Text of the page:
Comment


            • #96
              Originally posted by revans View Post
              Good point, but there are joints in the armor that the samurai sword could penetrate. And if the samurai were fighting a knight the samurai would probably be using a no-dachi sword instead of the katana, which was used more for individual challenges between samurai. The no-dachi was heavier and longer and also the preferred weapon for large battles, so if the knight and samurai met it would be in the context of a larger battle. Unless we are talking about single combat, I think that the samurai, seeing how his opponent is armored, still brings the no-dachi to the fight.
              Good point on the no-dachi. The knight has the advantage of impact force with broadsword vs. katana but the no-dachi, like the claymore and flamberge, has the heft to hit hard enough to knock the knight off balance. I would still give some advantage to the knight for having a shield, but if the samurai can score a body blow he could knock his opponent down and finish him.
              A new life awaits you in the off world colonies; the chance to begin again in a golden land of opportunity and adventure!

              Comment


              • #97
                I don't see the samurai's extra mobility making up for the lack of armour, as I all ready pointed out the knight has more offensive mobility for having more target area and been able to be more offensive. The samurai's speed means little if he has to bring the knight down though an accurate strike to a joint. One of you give me a visual of what you have in your mind with the samurai beating the knight.

                Comment


                • #98
                  Originally posted by pirateship1982 View Post
                  Good point on the no-dachi. The knight has the advantage of impact force with broadsword vs. katana but the no-dachi, like the claymore and flamberge, has the heft to hit hard enough to knock the knight off balance. I would still give some advantage to the knight for having a shield, but if the samurai can score a body blow he could knock his opponent down and finish him.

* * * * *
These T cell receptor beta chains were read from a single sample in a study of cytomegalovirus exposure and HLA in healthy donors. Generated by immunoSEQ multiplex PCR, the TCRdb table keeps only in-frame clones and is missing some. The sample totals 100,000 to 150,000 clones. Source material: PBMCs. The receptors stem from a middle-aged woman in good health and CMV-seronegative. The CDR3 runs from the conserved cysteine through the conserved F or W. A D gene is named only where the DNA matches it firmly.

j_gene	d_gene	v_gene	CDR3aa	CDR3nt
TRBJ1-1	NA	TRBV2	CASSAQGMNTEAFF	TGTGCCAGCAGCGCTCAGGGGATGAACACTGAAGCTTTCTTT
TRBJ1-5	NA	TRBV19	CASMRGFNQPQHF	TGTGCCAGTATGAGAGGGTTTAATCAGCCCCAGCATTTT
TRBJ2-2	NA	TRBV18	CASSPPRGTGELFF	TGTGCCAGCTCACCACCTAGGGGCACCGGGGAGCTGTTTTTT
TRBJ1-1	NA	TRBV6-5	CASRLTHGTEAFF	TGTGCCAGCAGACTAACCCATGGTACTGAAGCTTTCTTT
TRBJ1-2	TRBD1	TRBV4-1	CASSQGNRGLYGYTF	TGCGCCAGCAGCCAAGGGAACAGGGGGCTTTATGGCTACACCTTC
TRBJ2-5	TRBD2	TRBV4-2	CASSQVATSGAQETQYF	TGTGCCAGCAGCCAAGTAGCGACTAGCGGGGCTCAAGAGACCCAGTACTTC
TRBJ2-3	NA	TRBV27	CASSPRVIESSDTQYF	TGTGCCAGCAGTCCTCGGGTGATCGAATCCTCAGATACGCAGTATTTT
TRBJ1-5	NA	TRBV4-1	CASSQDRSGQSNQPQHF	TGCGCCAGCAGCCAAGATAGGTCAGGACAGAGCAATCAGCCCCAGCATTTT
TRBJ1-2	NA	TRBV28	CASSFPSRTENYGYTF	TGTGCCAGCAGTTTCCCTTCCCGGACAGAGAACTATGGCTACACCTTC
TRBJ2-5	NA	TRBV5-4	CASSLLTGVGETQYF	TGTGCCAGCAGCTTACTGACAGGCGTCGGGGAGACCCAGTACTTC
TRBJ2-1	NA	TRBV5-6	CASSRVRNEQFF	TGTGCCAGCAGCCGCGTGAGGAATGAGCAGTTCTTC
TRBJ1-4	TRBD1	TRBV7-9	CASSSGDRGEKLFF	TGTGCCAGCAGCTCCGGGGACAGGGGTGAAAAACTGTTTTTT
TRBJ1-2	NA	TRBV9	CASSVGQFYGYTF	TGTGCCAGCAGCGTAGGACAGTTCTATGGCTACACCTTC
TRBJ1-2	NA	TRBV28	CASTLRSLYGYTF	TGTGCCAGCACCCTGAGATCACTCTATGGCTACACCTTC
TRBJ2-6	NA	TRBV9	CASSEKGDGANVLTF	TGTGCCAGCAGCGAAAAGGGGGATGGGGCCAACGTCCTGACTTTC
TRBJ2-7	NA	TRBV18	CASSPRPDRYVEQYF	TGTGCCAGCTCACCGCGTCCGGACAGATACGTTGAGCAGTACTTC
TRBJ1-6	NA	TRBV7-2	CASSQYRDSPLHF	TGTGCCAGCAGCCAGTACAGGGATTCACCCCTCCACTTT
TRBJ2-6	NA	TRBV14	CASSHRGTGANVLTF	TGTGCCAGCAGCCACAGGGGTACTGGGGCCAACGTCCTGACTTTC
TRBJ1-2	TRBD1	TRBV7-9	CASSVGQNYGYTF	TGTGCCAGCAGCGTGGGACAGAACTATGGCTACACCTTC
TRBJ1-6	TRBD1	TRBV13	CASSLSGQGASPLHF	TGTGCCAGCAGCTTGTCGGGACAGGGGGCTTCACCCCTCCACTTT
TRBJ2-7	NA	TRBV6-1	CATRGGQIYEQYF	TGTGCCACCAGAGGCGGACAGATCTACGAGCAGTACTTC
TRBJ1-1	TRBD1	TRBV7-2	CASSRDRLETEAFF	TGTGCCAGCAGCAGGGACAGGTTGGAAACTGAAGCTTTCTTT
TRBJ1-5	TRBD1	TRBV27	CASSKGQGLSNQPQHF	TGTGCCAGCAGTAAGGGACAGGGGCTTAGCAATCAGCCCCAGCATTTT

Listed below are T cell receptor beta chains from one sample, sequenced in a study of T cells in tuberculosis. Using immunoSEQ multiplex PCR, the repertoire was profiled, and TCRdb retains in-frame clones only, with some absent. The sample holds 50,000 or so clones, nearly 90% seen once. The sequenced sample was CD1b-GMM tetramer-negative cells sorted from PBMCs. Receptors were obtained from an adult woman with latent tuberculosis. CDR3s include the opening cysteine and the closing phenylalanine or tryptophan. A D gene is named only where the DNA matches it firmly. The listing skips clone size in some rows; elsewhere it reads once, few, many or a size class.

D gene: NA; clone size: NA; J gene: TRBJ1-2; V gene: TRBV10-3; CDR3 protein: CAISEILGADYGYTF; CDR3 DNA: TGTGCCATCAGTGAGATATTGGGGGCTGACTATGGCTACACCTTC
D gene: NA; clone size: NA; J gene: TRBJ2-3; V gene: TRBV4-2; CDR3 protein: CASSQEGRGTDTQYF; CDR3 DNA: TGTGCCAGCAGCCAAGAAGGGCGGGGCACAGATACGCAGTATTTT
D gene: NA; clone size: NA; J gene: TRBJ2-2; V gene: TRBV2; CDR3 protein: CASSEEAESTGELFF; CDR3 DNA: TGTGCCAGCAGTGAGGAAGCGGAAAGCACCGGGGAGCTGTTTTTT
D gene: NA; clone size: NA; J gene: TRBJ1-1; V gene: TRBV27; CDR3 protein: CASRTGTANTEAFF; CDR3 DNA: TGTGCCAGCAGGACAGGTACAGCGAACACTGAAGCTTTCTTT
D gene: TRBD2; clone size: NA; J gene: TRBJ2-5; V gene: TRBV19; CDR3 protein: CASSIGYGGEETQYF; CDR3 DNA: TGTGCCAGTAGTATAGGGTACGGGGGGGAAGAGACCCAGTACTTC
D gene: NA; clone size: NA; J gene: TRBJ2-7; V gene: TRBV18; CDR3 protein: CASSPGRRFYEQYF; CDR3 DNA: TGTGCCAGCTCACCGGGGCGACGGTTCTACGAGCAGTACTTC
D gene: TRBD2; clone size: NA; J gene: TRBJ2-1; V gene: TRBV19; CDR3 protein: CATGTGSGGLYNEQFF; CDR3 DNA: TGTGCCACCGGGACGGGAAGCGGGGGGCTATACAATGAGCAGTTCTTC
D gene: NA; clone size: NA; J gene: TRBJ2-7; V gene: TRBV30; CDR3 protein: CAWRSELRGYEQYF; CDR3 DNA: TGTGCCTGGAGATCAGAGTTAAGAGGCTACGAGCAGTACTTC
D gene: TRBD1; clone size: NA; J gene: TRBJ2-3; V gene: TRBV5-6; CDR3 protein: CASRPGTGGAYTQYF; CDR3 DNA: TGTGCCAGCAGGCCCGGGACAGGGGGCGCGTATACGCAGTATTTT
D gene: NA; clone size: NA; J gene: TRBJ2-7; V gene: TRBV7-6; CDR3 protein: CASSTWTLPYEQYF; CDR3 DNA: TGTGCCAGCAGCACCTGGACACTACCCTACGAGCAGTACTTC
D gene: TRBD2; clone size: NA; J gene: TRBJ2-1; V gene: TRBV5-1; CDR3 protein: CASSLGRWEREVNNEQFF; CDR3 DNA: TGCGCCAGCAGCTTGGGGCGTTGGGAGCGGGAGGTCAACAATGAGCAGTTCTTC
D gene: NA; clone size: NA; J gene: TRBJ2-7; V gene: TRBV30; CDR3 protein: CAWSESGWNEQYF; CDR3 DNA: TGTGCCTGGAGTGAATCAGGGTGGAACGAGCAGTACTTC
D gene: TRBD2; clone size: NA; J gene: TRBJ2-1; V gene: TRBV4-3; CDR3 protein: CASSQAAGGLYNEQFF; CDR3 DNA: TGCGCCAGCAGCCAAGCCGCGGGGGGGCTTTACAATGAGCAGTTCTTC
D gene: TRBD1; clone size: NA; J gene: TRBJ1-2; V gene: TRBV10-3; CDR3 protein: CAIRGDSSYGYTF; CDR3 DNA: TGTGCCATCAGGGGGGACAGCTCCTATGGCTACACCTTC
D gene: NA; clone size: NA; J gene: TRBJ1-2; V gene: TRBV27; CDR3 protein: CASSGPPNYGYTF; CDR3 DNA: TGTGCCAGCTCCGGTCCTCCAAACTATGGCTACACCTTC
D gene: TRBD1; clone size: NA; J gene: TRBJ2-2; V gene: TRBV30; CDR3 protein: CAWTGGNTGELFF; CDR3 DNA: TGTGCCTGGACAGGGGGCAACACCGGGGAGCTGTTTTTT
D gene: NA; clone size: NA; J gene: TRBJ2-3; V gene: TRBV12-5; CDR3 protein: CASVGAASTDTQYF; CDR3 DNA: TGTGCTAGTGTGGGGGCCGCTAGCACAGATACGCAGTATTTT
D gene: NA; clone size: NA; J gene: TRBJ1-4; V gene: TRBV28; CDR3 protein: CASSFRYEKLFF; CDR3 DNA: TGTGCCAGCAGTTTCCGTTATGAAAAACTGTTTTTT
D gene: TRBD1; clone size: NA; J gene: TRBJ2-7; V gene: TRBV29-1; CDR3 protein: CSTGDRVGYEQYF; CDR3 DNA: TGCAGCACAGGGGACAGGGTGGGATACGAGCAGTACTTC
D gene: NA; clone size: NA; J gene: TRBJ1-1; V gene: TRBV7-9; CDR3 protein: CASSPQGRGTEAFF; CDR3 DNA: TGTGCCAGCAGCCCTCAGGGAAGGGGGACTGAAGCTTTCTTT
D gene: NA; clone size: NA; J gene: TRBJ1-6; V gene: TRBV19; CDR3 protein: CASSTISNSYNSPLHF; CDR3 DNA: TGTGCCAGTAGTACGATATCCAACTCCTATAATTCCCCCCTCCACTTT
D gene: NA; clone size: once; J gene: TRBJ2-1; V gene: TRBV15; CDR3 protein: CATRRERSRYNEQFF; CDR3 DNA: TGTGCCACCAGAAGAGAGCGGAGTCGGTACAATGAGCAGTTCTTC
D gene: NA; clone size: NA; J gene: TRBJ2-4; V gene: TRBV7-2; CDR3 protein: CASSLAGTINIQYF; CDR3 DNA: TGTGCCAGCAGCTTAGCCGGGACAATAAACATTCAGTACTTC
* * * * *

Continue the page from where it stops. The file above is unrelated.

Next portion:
But isn't a no-dachi just a longer sword and not that much thicker. The knight in the same token if he get's one blow on the samurai he will win but he can do it with a much faster and easier to wield weapon. Length is very important(which is why I belive that swords were not used as much as spears) but the length that the no-dachi gains costs weight unlike the length of a spear which is free. But really the no-dachi was rarely used compared to other weapons.

                  Comment


                  • #99
                    Originally posted by Galfirdus View Post
                    I don't see the samurai's extra mobility making up for the lack of armour, as I all ready pointed out the knight has more offensive mobility for having more target area and been able to be more offensive. The samurai's speed means little if he has to bring the knight down though an accurate strike to a joint. One of you give me a visual of what you have in your mind with the samurai beating the knight.